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How Does a Television Work?

The television is a key part of the modern lifestyle. Studies show that Americans watch about two to six hours of television a day!

But how does a television work? It converts electromagnetic waves, which are wirelessly transmitted, into acoustic (sound) and light (visual) energy. The concept for the television emerged as early as the 1830s, when Michael Faraday showed that electricity and light were interrelated. However, the actual production of the television set only became feasible a hundred years later, in the 1940’s. Then, the television became available to the public, forever transforming mass communication and even everyday life.

Television technology, however, came about by a series of inventions that enabled energy to be converted into the pictures we now see on the screen. In 1883, Paul Nipkow was able to “break down” images using a rotating scanning disk that had holes in a spiral pattern. The images were then sent as electrical impulses, then sent through another spinning disk that recomposed the image. However, quality of the image was quite poor.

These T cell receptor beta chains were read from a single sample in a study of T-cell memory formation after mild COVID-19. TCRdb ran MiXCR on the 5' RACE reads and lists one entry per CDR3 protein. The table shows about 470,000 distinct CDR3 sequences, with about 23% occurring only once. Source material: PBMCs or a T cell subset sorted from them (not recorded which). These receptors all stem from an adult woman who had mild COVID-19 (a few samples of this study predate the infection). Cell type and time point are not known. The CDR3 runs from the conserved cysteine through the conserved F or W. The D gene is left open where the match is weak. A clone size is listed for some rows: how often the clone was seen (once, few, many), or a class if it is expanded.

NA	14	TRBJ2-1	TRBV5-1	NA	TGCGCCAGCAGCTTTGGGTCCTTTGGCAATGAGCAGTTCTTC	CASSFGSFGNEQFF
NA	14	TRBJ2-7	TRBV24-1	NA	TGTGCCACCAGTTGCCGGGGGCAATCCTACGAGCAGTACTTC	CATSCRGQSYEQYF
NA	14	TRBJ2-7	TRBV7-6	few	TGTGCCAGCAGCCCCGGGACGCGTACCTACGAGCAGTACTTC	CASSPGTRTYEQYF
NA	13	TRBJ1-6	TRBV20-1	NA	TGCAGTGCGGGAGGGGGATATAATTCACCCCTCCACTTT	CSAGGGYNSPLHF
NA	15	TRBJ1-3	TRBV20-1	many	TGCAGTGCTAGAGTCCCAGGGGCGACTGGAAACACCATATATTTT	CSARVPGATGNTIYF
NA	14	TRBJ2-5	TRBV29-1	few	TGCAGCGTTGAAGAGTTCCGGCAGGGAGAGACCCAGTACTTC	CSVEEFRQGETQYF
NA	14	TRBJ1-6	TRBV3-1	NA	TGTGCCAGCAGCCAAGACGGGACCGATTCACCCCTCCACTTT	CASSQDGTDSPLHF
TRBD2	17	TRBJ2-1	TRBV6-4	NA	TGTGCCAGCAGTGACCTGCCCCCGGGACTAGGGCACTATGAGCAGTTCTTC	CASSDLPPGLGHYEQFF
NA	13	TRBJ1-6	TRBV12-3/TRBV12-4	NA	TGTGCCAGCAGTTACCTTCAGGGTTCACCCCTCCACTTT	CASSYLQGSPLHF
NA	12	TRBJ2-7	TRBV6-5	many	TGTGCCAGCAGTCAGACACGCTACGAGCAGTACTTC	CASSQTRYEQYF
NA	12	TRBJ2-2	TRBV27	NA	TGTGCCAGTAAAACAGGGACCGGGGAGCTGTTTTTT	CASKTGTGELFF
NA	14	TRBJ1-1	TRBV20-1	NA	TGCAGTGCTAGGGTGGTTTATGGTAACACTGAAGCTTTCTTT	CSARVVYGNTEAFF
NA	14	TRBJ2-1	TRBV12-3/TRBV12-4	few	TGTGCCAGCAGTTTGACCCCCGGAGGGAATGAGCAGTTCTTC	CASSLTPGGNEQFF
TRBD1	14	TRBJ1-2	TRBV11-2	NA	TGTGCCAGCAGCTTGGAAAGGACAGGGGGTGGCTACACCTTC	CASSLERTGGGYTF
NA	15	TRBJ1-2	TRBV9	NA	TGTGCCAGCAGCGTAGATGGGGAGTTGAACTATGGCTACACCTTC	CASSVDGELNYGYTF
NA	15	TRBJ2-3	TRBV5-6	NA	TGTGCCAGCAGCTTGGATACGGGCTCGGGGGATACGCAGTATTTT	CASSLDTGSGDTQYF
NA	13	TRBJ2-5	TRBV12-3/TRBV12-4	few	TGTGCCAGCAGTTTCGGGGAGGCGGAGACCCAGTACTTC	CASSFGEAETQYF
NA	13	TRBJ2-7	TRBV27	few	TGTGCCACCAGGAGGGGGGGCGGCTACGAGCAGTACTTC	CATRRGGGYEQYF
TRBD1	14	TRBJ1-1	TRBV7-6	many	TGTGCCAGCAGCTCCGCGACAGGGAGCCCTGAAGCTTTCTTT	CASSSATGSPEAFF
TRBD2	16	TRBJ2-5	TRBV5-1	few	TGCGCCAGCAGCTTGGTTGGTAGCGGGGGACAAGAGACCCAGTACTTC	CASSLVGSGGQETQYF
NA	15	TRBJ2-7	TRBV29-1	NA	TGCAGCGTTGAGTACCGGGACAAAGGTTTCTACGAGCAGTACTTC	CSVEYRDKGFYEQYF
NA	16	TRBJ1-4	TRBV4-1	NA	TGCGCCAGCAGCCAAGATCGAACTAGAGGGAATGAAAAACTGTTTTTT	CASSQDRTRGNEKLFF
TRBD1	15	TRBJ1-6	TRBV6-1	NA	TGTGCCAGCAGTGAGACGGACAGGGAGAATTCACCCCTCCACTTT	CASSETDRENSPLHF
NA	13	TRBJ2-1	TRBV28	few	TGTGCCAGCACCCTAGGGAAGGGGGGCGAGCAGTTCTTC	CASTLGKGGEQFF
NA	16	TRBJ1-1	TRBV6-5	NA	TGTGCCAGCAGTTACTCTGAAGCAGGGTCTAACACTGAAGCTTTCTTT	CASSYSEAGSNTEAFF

Then in the 1900s, wireless sound transmission (radio) was developed, and then the cathode ray tube (initially used for x-rays), which could project images with a greater degree of quality. This was demonstrated in1929, though it took over 10 years before the technology could be practical enough for mass production.

The first TVs were black and white; colored sets were available in 1953; and recently, HDTV (high definition television) was introduced. Today, television screens are much thinner and sleeker, and can either be large enough to fill a wall or small enough to be hung on the backrest of a carseat.

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